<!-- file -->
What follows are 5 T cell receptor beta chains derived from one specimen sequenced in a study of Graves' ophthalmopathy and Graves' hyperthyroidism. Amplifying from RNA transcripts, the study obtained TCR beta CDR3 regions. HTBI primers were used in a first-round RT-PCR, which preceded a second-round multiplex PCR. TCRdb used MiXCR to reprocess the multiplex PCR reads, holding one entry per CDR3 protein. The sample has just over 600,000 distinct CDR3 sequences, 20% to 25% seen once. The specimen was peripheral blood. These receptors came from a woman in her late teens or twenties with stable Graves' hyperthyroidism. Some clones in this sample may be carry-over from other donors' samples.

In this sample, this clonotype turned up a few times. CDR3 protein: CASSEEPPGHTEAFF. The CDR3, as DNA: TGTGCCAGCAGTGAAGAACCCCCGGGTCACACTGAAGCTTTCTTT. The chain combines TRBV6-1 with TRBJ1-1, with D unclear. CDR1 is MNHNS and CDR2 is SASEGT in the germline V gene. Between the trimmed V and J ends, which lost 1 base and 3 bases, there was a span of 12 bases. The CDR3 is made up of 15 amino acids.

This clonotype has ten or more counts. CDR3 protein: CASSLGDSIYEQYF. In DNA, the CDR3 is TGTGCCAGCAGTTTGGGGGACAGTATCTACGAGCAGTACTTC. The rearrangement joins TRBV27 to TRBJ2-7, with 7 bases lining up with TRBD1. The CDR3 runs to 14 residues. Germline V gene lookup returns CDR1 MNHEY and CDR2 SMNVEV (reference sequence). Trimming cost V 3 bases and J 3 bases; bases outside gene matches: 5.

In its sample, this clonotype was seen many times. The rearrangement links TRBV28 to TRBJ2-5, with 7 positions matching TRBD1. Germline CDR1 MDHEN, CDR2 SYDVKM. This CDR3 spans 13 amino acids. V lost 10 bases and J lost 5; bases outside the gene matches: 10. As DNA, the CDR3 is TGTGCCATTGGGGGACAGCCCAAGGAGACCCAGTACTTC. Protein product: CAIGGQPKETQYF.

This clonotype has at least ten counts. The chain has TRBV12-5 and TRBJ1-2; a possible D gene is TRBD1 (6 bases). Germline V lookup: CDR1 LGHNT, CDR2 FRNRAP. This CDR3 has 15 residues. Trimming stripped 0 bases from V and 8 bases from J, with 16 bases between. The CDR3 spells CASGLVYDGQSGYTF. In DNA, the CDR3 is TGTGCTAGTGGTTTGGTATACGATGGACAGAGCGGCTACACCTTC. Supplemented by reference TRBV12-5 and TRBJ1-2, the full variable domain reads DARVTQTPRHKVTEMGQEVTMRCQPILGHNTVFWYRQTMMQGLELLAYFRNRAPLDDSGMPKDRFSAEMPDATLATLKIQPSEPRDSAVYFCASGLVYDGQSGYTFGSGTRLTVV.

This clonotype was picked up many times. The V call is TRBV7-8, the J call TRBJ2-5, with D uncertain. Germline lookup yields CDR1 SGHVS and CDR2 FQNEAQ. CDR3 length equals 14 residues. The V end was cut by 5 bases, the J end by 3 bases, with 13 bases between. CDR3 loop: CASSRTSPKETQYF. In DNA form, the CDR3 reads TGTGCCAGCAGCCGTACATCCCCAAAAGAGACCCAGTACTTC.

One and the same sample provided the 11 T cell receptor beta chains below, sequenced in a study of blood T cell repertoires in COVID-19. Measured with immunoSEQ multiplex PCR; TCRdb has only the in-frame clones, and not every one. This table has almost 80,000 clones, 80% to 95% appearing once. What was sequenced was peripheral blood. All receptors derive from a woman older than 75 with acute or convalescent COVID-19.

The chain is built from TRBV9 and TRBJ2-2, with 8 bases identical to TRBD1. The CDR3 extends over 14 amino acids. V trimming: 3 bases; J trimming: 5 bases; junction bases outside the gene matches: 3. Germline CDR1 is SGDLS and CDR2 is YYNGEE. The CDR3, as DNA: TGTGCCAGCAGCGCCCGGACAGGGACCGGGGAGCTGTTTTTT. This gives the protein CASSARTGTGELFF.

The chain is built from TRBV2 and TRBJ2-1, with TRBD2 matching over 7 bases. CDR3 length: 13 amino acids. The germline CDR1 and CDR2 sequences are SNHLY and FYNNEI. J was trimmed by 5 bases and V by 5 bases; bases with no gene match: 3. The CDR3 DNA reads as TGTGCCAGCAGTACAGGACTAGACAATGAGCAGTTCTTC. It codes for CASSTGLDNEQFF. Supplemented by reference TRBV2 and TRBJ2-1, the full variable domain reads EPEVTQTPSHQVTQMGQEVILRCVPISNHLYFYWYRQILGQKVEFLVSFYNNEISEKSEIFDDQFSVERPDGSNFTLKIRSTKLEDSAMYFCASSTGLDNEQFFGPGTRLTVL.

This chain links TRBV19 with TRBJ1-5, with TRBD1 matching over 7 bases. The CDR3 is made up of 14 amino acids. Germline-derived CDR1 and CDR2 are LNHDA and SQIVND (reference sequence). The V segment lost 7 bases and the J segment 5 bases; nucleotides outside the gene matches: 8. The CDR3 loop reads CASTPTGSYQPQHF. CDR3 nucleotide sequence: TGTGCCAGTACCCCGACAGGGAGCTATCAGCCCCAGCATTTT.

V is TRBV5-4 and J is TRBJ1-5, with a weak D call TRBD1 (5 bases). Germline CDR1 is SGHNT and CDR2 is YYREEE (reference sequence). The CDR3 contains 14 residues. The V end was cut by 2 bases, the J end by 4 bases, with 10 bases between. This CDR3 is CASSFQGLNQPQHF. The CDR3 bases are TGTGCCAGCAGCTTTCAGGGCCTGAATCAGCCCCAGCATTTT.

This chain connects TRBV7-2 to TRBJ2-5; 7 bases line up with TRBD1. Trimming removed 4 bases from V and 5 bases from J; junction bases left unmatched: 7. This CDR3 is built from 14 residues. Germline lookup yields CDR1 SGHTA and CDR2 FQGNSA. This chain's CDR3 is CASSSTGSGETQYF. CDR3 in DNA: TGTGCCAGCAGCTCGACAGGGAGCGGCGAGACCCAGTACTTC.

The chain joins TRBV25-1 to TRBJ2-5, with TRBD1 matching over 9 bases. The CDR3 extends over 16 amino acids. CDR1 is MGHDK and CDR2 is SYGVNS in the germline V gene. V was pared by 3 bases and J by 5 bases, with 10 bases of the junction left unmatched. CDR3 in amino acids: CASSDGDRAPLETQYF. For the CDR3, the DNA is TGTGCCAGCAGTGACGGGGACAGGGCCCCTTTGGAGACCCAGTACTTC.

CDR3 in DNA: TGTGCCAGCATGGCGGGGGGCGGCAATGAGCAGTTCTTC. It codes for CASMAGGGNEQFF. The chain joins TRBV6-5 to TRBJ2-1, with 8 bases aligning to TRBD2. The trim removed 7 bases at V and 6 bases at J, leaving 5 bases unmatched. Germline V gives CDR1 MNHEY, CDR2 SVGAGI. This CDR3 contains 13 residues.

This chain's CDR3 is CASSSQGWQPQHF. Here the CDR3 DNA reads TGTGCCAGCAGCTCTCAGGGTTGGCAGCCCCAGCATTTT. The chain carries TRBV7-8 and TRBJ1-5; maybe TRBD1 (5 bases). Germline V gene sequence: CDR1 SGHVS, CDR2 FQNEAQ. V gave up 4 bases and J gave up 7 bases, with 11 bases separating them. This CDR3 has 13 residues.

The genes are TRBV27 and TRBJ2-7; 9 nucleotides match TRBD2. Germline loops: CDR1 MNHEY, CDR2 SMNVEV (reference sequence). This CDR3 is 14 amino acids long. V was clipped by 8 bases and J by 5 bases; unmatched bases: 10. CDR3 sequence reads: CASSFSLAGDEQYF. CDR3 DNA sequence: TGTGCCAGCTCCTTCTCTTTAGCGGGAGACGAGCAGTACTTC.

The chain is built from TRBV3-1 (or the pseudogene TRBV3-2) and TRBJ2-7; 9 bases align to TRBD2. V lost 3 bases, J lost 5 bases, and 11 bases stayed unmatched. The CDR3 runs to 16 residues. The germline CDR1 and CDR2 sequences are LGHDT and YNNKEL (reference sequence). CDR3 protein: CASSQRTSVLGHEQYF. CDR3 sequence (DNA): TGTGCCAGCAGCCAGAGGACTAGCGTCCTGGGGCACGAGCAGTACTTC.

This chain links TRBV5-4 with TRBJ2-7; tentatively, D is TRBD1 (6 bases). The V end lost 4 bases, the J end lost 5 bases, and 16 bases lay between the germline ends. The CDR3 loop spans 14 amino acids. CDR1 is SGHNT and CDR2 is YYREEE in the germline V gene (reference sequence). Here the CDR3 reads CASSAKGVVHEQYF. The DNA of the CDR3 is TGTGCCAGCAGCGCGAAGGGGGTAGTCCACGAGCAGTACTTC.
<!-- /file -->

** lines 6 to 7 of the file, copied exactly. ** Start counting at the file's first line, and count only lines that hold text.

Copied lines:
This clonotype was picked up many times. The V call is TRBV7-8, the J call TRBJ2-5, with D uncertain. Germline lookup yields CDR1 SGHVS and CDR2 FQNEAQ. CDR3 length equals 14 residues. The V end was cut by 5 bases, the J end by 3 bases, with 13 bases between. CDR3 loop: CASSRTSPKETQYF. In DNA form, the CDR3 reads TGTGCCAGCAGCCGTACATCCCCAAAAGAGACCCAGTACTTC.

One and the same sample provided the 11 T cell receptor beta chains below, sequenced in a study of blood T cell repertoires in COVID-19. Measured with immunoSEQ multiplex PCR; TCRdb has only the in-frame clones, and not every one. This table has almost 80,000 clones, 80% to 95% appearing once. What was sequenced was peripheral blood. All receptors derive from a woman older than 75 with acute or convalescent COVID-19.